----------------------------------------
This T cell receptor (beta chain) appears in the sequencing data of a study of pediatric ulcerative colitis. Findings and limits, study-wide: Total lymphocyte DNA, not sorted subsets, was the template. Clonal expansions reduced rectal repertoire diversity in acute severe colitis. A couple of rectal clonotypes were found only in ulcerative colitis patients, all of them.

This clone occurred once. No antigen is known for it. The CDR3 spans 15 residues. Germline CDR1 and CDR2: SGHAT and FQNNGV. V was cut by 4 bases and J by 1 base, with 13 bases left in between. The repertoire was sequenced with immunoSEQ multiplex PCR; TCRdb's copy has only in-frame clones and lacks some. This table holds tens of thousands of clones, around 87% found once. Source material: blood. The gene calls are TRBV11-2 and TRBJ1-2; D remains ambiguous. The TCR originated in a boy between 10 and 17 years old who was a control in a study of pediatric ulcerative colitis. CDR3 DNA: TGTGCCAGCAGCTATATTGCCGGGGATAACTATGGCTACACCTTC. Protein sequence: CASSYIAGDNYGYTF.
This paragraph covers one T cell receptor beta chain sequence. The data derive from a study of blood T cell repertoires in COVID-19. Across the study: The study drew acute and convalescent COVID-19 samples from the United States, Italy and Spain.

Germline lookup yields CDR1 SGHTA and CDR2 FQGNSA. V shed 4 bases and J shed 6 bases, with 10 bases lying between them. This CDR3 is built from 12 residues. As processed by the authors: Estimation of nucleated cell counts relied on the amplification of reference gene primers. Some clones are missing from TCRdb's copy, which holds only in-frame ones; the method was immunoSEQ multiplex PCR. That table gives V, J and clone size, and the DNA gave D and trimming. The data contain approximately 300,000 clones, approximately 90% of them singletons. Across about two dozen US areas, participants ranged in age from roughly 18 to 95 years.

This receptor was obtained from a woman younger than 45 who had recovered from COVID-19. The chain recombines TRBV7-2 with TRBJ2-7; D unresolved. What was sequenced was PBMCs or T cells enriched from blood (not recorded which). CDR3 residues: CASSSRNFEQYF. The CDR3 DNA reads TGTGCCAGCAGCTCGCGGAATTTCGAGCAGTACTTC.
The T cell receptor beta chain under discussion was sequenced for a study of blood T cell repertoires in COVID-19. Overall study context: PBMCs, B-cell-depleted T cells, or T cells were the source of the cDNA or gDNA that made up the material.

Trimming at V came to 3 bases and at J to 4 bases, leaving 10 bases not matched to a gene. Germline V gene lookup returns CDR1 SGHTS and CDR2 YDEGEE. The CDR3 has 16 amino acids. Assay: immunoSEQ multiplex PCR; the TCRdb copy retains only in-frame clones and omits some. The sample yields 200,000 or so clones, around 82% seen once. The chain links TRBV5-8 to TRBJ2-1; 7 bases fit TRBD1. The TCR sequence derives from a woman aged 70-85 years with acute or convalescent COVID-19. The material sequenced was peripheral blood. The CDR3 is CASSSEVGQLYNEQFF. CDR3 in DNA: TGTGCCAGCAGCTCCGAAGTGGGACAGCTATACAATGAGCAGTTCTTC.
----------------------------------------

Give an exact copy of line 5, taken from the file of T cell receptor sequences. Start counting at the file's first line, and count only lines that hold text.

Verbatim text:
This receptor was obtained from a woman younger than 45 who had recovered from COVID-19. The chain recombines TRBV7-2 with TRBJ2-7; D unresolved. What was sequenced was PBMCs or T cells enriched from blood (not recorded which). CDR3 residues: CASSSRNFEQYF. The CDR3 DNA reads TGTGCCAGCAGCTCGCGGAATTTCGAGCAGTACTTC.